As if Hollywood didn’t need any more controversy in terms of racial tensions that have been bubbling within the industry; mistakenly identifying one actor for another isn’t ideal.
That’s what, as reported by Variety, the Wall Street Journal’s film critic Joe Morgenstern did when reviewing new drama ‘Lion’, directed by Garth Davis and starring Brit actor Dev Patel alongside Rooney Mara and Nicole Kidman.
In the printed review, Morgenstern made the pretty big error of mistaking Patel (who’s appeared in films such as ‘Slumdog Millionaire’ and ‘Chappie’) for Kal Penn (known for the ‘Harold and Kumar’ movie franchise).
The review said that Patel “gives his richest performance since ‘The Namesake'”… only Patel didn’t feature in that film, it was Penn. Oops. Not to mention that Patel is, as many people in the UK will know, British after starting his career in TV show ‘Skins’, and Penn is from New Jersey, USA.
The error was quickly picked up online, much to people’s anger that the two actors had been mixed up. Twitter users came down pretty heavy on the error, bringing it to the attention of Penn who promptly retweeted the following complaint:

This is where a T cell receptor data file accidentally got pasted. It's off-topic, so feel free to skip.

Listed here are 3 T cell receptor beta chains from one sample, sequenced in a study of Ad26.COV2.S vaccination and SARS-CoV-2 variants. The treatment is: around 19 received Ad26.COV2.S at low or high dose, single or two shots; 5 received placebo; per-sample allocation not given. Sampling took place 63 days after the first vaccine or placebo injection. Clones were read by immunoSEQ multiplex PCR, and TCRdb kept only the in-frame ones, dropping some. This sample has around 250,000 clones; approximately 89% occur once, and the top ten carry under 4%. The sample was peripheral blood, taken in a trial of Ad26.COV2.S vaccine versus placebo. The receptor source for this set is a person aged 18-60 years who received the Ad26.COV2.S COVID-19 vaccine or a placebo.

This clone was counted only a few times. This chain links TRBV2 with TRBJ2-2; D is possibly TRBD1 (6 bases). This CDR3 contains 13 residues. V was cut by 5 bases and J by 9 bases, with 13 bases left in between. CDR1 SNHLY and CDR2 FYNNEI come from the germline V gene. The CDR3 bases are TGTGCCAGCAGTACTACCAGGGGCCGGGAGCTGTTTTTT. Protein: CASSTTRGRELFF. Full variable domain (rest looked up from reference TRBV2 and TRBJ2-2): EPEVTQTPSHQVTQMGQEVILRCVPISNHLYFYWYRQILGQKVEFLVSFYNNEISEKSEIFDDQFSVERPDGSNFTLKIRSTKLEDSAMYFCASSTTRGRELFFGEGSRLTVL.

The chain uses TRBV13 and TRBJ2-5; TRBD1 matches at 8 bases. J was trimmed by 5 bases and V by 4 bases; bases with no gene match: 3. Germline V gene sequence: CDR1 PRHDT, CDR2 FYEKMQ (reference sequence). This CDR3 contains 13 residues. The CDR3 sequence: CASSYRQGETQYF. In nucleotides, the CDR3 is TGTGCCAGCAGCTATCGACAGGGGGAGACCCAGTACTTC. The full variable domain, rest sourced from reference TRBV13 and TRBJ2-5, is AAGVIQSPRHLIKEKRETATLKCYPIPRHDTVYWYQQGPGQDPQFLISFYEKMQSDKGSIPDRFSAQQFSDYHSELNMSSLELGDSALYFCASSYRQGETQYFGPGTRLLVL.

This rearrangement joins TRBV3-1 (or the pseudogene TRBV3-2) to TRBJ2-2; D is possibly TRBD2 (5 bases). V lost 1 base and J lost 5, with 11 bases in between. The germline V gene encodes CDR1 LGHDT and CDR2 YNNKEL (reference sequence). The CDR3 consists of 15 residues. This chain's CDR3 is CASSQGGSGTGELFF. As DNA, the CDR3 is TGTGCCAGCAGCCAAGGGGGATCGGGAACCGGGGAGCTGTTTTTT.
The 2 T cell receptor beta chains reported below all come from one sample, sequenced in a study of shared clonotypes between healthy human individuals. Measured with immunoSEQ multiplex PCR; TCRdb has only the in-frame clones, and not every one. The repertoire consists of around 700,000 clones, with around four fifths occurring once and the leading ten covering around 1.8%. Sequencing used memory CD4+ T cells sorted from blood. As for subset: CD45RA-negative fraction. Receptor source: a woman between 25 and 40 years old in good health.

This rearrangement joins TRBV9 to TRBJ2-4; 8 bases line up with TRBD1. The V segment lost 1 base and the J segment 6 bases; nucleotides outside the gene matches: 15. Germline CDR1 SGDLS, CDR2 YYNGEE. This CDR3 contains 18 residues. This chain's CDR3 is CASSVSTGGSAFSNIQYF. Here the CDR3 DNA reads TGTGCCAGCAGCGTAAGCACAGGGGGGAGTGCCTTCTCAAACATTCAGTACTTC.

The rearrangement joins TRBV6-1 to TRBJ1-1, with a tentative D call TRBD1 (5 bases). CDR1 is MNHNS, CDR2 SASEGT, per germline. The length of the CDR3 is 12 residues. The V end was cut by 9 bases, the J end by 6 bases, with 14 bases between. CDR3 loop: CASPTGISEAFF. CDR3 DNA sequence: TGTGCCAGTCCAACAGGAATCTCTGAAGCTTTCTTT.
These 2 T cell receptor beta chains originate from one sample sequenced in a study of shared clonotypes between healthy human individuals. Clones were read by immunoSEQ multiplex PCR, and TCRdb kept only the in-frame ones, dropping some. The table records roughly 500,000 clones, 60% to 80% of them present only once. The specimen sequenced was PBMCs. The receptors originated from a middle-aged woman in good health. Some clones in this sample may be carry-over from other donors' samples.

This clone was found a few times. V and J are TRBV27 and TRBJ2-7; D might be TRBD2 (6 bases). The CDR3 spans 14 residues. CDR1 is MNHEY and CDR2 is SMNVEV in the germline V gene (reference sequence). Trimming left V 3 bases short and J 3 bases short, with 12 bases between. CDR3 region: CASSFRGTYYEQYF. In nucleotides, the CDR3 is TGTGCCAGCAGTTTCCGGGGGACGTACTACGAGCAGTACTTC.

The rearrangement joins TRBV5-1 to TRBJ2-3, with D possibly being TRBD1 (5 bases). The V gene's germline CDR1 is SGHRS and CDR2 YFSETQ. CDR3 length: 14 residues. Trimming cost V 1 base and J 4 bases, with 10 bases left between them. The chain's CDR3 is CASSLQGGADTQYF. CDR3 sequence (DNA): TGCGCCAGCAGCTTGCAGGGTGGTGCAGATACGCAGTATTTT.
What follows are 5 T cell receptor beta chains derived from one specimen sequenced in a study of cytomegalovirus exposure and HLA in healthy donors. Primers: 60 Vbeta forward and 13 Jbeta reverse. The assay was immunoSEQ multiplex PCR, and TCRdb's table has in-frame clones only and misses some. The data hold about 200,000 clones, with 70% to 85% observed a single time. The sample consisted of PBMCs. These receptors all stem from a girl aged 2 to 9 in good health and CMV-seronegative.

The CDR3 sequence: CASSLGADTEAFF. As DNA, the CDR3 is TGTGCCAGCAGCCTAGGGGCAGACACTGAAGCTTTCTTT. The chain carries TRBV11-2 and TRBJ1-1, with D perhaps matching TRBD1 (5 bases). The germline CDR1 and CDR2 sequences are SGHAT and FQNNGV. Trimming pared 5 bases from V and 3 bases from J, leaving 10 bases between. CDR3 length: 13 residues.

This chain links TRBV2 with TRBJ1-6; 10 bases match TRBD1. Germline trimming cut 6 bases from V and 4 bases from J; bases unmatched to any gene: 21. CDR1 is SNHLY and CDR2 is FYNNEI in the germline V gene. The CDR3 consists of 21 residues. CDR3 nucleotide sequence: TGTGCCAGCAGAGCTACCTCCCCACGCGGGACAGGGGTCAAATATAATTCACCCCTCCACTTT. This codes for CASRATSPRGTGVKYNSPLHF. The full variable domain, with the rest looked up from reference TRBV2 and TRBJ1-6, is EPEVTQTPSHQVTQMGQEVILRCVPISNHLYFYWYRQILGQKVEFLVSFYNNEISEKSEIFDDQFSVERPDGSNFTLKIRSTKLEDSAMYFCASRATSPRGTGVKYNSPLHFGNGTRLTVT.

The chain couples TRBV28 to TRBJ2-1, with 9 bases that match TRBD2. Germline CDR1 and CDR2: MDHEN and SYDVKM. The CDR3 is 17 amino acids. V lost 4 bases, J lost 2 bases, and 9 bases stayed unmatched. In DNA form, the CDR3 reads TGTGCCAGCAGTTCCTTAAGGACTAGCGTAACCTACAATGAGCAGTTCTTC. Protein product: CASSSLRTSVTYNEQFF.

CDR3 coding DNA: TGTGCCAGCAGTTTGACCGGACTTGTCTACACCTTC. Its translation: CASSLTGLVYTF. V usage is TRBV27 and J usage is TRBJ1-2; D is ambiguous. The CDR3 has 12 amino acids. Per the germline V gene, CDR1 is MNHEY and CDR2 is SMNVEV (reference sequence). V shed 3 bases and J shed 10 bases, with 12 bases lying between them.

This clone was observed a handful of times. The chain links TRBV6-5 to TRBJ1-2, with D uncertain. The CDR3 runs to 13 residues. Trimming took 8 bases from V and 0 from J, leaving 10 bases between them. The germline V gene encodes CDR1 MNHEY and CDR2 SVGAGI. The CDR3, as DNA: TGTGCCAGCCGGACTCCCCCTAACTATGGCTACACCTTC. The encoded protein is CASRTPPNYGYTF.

— Kelvin (@kelvindchen) November 25, 2016
The Pultzer Prize-winning film critic branded the mistake a “dumb error” and the WSJ has since issued a correction, but it won’t do any good in terms of the already fractured film industry since racial inequalities for acting opportunities were highlighted with the #OscarsSoWhite row during last year’s Academy Awards. In short, the categories were full of white nominations and had virtually no black names (or any other ethnicities for that matter) represented.
However, this year could see a massive step forward in restoring some sort of balance, not only with Patel looking a strong favourite to compete in the Best Supporting Actor shortlist, but with a number of other movies that could prominently feature. ‘Fences’, starring Denzel Washington and Viola Davis is set to make waves with its drama that focuses on a man struggling to raise his family in 1950s America during times of tense race relations. ‘Hidden Figures’, a story about a group of African-American women working for NASA during its first successful space mission also looks to make a dent, which stars Octavia Spencer, Taraji P. Henson, and Janelle Monáe. There’s also the acclaimed ‘Moonlight’, starring Naomie Harris and Mahershala Ali andnd Nate Parker’s (controversially included) ‘The Birth of a Nation’.